Leigh Timmis is an incredibly engaging man.
He’s also a man who didn’t mind diving deep into a discussion about depression, spirituality and the purpose of existence with a stranger he’d just met in a Derby bar. Given that introduction, it’ll be of no surprise to you that I found Leigh to be about as open as it’s possible for a human to be.
Considering Leigh’s desire to see the world and be present in it, it’s somewhat ironic that he and I first began chatting about his round-the-world cycle over Twitter and email. Nevertheless, I’d read of his adventures on some advert-filled local website (pfft), and his story virtually jumped out of my screen in order to grab my attention. Leigh had actually done what I’d idly fantasised about in the past; he’d got up, left his job, hopped on his bike and set off blindly into the metaphorical sunset.
How It Started
Having concluded our Twittering, Leigh and I met up to talk through his global travails at Friargate’s favourite purveyor of craft beer, Suds & Soda. Suds always seems to get my interviewees chatting – must be something to do with the lemonade – but Leigh didn’t exactly need any assistance to develop his story. This was a man who was clearly built to talk.
As we began nattering, Leigh informed me that he left Derby in 2010 with no end date in mind for his ride.
Leigh had travelled before, living and working in Canada for some time, but before he set out on his momentous ride, he felt something different. Leigh explained to me:
“As I grew up, I got good grades. I was pleasing my family, I was doing the right thing… but in the end, as I sat in an office, I realised I was ending up very unhappy; I thought “what am I doing?!”… instead of focusing on a goal, like “I’m gonna go around the world”, my trip turned into a meandering journey. It became just for me. Those experiences I found were just for me, they were to be measured up against anything.”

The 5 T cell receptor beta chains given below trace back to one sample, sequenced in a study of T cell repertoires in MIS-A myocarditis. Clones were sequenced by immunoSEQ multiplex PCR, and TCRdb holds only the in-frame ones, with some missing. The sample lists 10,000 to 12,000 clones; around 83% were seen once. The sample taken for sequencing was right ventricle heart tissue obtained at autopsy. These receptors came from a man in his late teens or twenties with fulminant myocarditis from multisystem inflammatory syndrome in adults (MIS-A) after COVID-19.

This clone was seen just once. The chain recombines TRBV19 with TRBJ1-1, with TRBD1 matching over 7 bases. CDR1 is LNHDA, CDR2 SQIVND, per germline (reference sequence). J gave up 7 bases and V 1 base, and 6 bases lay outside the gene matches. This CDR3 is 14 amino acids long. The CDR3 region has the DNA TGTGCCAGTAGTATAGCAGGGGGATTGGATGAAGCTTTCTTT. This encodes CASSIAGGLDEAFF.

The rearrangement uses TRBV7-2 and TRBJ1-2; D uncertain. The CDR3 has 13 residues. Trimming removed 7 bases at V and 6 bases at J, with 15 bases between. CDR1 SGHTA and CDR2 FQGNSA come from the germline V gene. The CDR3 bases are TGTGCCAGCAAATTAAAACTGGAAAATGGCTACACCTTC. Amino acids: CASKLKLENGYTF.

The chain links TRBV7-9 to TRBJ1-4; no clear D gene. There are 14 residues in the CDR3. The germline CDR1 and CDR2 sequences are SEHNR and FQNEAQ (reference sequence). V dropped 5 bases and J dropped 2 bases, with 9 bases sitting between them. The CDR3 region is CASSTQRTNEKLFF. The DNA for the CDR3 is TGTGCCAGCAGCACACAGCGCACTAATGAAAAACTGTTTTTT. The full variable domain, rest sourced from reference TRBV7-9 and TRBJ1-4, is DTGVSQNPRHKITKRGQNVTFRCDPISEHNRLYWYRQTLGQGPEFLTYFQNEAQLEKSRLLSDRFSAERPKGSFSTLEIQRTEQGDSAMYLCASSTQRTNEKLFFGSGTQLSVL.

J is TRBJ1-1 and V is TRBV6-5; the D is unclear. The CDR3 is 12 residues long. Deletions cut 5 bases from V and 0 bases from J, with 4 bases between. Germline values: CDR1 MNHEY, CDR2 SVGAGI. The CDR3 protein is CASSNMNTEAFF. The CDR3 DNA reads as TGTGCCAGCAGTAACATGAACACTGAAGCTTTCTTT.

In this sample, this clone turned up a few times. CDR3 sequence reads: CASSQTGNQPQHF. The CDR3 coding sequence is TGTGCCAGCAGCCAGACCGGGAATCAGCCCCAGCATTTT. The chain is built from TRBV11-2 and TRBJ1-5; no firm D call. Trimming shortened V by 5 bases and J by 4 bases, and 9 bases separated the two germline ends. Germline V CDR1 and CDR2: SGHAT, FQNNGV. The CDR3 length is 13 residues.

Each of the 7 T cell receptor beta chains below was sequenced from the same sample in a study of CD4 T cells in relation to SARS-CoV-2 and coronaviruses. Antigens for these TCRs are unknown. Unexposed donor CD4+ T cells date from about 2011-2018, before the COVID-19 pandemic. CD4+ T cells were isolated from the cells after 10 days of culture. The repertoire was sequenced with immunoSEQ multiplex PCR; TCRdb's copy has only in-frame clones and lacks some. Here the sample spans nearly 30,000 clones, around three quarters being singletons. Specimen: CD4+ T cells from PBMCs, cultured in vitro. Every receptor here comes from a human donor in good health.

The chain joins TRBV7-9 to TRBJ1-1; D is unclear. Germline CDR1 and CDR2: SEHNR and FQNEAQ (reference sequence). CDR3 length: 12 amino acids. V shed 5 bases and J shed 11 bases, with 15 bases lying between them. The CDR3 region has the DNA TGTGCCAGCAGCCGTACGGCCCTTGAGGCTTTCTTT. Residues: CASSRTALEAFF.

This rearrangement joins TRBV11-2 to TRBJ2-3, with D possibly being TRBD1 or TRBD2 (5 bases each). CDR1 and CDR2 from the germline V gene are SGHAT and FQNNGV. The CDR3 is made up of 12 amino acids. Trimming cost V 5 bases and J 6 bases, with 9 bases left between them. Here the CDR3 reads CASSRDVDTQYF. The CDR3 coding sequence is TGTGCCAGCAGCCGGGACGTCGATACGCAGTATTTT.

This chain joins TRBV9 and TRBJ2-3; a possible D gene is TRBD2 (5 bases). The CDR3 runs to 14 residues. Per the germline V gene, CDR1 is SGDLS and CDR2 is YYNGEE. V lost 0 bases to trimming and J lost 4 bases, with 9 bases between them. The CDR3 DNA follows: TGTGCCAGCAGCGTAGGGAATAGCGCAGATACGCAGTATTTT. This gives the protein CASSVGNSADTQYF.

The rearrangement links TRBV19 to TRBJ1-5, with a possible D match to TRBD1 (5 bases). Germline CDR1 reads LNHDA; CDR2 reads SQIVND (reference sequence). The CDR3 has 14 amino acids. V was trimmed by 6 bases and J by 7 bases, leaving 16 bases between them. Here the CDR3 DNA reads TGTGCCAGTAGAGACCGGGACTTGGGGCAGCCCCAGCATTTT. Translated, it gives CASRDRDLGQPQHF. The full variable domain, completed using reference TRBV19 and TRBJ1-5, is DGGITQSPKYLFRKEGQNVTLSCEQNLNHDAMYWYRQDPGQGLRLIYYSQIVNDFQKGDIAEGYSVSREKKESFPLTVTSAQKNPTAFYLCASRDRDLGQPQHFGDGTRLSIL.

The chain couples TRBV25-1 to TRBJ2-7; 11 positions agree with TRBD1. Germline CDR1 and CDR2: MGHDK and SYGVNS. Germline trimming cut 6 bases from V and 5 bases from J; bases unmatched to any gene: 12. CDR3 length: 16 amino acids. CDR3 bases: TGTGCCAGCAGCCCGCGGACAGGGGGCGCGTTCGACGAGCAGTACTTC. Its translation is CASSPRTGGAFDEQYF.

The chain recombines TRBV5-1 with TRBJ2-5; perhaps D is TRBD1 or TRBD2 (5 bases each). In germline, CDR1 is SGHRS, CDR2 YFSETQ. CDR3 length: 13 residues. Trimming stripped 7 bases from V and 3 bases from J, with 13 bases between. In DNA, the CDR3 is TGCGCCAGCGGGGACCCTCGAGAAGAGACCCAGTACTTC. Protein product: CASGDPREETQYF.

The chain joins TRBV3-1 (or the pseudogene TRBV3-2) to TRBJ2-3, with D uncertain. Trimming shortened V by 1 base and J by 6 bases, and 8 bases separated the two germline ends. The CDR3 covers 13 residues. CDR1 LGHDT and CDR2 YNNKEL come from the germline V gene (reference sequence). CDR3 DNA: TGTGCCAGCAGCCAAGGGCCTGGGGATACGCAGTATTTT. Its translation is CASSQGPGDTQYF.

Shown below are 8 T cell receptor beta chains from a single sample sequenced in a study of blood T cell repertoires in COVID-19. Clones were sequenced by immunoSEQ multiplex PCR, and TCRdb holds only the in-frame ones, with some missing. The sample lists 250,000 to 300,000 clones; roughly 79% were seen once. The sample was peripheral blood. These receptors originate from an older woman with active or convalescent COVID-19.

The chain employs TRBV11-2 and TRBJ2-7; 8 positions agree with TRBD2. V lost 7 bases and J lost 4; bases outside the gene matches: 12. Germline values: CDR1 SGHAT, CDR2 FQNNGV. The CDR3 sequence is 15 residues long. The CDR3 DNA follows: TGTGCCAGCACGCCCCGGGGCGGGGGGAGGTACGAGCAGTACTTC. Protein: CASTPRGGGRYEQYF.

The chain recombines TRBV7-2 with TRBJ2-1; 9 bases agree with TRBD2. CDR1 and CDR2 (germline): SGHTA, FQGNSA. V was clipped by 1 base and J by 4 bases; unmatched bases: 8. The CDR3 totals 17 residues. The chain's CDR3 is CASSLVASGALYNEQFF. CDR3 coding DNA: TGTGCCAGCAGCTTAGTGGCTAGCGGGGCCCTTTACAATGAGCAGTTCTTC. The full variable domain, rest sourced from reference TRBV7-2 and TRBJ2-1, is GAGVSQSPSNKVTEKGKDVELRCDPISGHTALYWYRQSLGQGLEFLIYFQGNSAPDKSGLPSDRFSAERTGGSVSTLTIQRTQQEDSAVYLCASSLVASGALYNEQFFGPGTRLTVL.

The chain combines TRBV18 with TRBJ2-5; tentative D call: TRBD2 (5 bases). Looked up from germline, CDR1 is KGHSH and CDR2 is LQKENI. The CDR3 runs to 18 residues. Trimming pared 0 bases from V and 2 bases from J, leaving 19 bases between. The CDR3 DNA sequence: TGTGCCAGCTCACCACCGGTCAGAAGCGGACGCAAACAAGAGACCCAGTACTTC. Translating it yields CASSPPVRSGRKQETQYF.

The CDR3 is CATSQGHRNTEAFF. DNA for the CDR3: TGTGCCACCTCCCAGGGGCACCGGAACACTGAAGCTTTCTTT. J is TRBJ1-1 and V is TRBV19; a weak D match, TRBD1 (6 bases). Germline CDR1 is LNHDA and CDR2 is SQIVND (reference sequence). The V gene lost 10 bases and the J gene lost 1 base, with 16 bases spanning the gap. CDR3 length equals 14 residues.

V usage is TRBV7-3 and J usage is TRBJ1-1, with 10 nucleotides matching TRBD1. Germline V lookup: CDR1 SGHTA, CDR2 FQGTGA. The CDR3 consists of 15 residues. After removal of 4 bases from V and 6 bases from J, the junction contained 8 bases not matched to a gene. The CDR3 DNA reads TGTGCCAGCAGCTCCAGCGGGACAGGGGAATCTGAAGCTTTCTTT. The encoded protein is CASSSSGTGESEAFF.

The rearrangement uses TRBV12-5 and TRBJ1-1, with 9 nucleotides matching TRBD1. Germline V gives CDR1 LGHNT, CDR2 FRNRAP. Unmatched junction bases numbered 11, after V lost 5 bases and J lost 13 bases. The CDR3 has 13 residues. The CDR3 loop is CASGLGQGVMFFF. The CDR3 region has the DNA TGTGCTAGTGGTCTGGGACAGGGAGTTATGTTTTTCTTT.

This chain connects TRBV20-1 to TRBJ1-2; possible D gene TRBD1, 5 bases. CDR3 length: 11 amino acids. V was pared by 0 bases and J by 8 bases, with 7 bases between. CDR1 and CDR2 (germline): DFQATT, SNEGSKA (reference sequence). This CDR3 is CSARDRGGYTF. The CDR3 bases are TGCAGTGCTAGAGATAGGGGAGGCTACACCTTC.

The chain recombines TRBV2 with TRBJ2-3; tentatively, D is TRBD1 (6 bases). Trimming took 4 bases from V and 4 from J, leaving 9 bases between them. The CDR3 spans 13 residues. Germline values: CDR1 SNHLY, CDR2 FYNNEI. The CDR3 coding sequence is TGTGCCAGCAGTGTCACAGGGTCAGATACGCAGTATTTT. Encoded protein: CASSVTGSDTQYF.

For someone like Leigh – who is now making his way as an author and a speaker – to talk frankly about his adventure having no end goal, or obvious rationale, was refreshing to hear. There are plenty of examples of adventurers setting out with a vision to conquer great physical challenges, but the kind of tale Leigh’s telling is far rarer. Leigh’s story is a more contemplative one, as he continued to tell me over a cold beer lemonade:
“I grew and experienced a lot on the journey. I was like a sponge. It wasn’t about racing around the world, it was about learning a new language; eating new food and seeing things I hadn’t seen before… Now I feel like it’s time to wring the sponge.”
THE LONG ROAD TO NOWHERE IN PARTICULAR
Listening back to my interview with Leigh, something kept coming back up, time and time again. When we talked about Leigh’s time on the road, we barely made mention of his bike, or indeed, of cycling. The bike was his tool to experience something more profound. What happened during the time that Leigh left Derby and when he came back changed him to the point that it’s worth considering that Leigh’s former self never really did return to the city. On that point, Leigh had this to say:
“Yeah, I went on that whole journey, the leaving was endless. It was very wandering, aimless, exciting – very Forest Gump. I was directed by the seasons, by people’s suggestions… just whatever. I’ve come back to a changed world, I’m a changed person.”
RETURNING WAS HARD TO DO BUT IT’S OK NOW
As the lemonade continued to flow at Suds, Leigh and I eventually moved on to talk about what’s next for him, now that his grand seven year long meanders behind him.
Somewhat surprisingly, Leigh informed me that he’s not completely against rooting himself in Derby again. He might have found himself on his travels, but there wasn’t necessarily a place that spoke to him like home. When Leigh talks about Derby with me, there’s a noticeable glint in his eye. Leigh said:
“I’d like to invite people to Derby and be able to tell them stories about this place, as well as those I’ve seen on my travels. When people ask me “why have you come back to Derby”? Well, there’s something about this place that’s very special. There’s music, there’s art, there’s sport – there’s so much going on. What a place to belong to.”
Leigh is, as I’ve mentioned previously, writing a book about his journey – which has garnered some serious interest from two of the biggest publishers operating today. He’s also speaking to big audiences regularly, and you’ll be able to catch a TED X talk of his in the very near future. I think I’ve also convinced him to write a Travel column in this very magazine, but you’ll all have to wait to see whether that happens by picking up our October issue.